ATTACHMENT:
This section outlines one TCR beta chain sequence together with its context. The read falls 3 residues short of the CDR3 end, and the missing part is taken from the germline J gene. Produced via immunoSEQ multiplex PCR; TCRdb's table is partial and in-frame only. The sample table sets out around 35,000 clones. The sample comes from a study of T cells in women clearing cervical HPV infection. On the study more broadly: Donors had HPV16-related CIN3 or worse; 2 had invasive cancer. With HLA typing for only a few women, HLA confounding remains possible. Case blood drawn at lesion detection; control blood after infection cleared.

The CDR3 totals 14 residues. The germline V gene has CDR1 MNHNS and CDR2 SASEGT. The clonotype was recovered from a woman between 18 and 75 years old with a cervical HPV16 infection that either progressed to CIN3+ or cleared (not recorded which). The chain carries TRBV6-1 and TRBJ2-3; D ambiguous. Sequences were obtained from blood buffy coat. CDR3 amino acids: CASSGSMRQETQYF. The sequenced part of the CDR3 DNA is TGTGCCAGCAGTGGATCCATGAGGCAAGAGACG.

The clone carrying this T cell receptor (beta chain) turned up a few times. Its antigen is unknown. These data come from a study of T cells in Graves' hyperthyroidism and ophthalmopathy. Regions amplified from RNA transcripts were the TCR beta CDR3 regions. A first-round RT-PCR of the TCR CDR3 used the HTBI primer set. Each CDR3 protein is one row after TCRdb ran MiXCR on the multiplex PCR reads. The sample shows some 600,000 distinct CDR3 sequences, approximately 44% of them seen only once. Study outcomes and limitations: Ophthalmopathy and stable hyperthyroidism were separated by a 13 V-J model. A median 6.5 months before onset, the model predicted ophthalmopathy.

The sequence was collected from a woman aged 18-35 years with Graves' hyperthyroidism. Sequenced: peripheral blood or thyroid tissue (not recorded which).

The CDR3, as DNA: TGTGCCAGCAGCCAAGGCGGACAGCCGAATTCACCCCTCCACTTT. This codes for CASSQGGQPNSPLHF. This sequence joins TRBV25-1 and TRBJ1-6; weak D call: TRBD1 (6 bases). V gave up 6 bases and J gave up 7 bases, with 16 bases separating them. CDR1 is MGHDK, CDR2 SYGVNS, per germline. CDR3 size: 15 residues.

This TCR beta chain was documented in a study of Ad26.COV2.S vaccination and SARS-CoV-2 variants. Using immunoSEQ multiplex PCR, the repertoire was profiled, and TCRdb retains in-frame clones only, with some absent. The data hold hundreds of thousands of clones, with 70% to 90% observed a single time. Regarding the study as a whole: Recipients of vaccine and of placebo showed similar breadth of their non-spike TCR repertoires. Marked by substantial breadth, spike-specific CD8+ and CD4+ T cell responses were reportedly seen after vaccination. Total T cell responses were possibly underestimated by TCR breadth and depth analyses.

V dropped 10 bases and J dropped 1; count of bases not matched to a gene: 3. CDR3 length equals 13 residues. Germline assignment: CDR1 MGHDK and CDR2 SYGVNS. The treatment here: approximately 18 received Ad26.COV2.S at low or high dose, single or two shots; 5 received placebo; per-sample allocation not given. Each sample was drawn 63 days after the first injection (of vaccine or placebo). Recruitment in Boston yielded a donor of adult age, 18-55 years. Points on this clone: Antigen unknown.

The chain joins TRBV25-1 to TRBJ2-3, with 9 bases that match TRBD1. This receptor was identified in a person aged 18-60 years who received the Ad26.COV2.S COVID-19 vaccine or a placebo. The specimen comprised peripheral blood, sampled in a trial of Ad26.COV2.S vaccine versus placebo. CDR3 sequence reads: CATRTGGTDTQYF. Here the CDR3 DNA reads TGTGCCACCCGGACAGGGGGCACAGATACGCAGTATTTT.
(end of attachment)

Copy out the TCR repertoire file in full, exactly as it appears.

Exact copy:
This section outlines one TCR beta chain sequence together with its context. The read falls 3 residues short of the CDR3 end, and the missing part is taken from the germline J gene. Produced via immunoSEQ multiplex PCR; TCRdb's table is partial and in-frame only. The sample table sets out around 35,000 clones. The sample comes from a study of T cells in women clearing cervical HPV infection. On the study more broadly: Donors had HPV16-related CIN3 or worse; 2 had invasive cancer. With HLA typing for only a few women, HLA confounding remains possible. Case blood drawn at lesion detection; control blood after infection cleared.

The CDR3 totals 14 residues. The germline V gene has CDR1 MNHNS and CDR2 SASEGT. The clonotype was recovered from a woman between 18 and 75 years old with a cervical HPV16 infection that either progressed to CIN3+ or cleared (not recorded which). The chain carries TRBV6-1 and TRBJ2-3; D ambiguous. Sequences were obtained from blood buffy coat. CDR3 amino acids: CASSGSMRQETQYF. The sequenced part of the CDR3 DNA is TGTGCCAGCAGTGGATCCATGAGGCAAGAGACG.

The clone carrying this T cell receptor (beta chain) turned up a few times. Its antigen is unknown. These data come from a study of T cells in Graves' hyperthyroidism and ophthalmopathy. Regions amplified from RNA transcripts were the TCR beta CDR3 regions. A first-round RT-PCR of the TCR CDR3 used the HTBI primer set. Each CDR3 protein is one row after TCRdb ran MiXCR on the multiplex PCR reads. The sample shows some 600,000 distinct CDR3 sequences, approximately 44% of them seen only once. Study outcomes and limitations: Ophthalmopathy and stable hyperthyroidism were separated by a 13 V-J model. A median 6.5 months before onset, the model predicted ophthalmopathy.

The sequence was collected from a woman aged 18-35 years with Graves' hyperthyroidism. Sequenced: peripheral blood or thyroid tissue (not recorded which).

The CDR3, as DNA: TGTGCCAGCAGCCAAGGCGGACAGCCGAATTCACCCCTCCACTTT. This codes for CASSQGGQPNSPLHF. This sequence joins TRBV25-1 and TRBJ1-6; weak D call: TRBD1 (6 bases). V gave up 6 bases and J gave up 7 bases, with 16 bases separating them. CDR1 is MGHDK, CDR2 SYGVNS, per germline. CDR3 size: 15 residues.

This TCR beta chain was documented in a study of Ad26.COV2.S vaccination and SARS-CoV-2 variants. Using immunoSEQ multiplex PCR, the repertoire was profiled, and TCRdb retains in-frame clones only, with some absent. The data hold hundreds of thousands of clones, with 70% to 90% observed a single time. Regarding the study as a whole: Recipients of vaccine and of placebo showed similar breadth of their non-spike TCR repertoires. Marked by substantial breadth, spike-specific CD8+ and CD4+ T cell responses were reportedly seen after vaccination. Total T cell responses were possibly underestimated by TCR breadth and depth analyses.

V dropped 10 bases and J dropped 1; count of bases not matched to a gene: 3. CDR3 length equals 13 residues. Germline assignment: CDR1 MGHDK and CDR2 SYGVNS. The treatment here: approximately 18 received Ad26.COV2.S at low or high dose, single or two shots; 5 received placebo; per-sample allocation not given. Each sample was drawn 63 days after the first injection (of vaccine or placebo). Recruitment in Boston yielded a donor of adult age, 18-55 years. Points on this clone: Antigen unknown.

The chain joins TRBV25-1 to TRBJ2-3, with 9 bases that match TRBD1. This receptor was identified in a person aged 18-60 years who received the Ad26.COV2.S COVID-19 vaccine or a placebo. The specimen comprised peripheral blood, sampled in a trial of Ad26.COV2.S vaccine versus placebo. CDR3 sequence reads: CATRTGGTDTQYF. Here the CDR3 DNA reads TGTGCCACCCGGACAGGGGGCACAGATACGCAGTATTTT.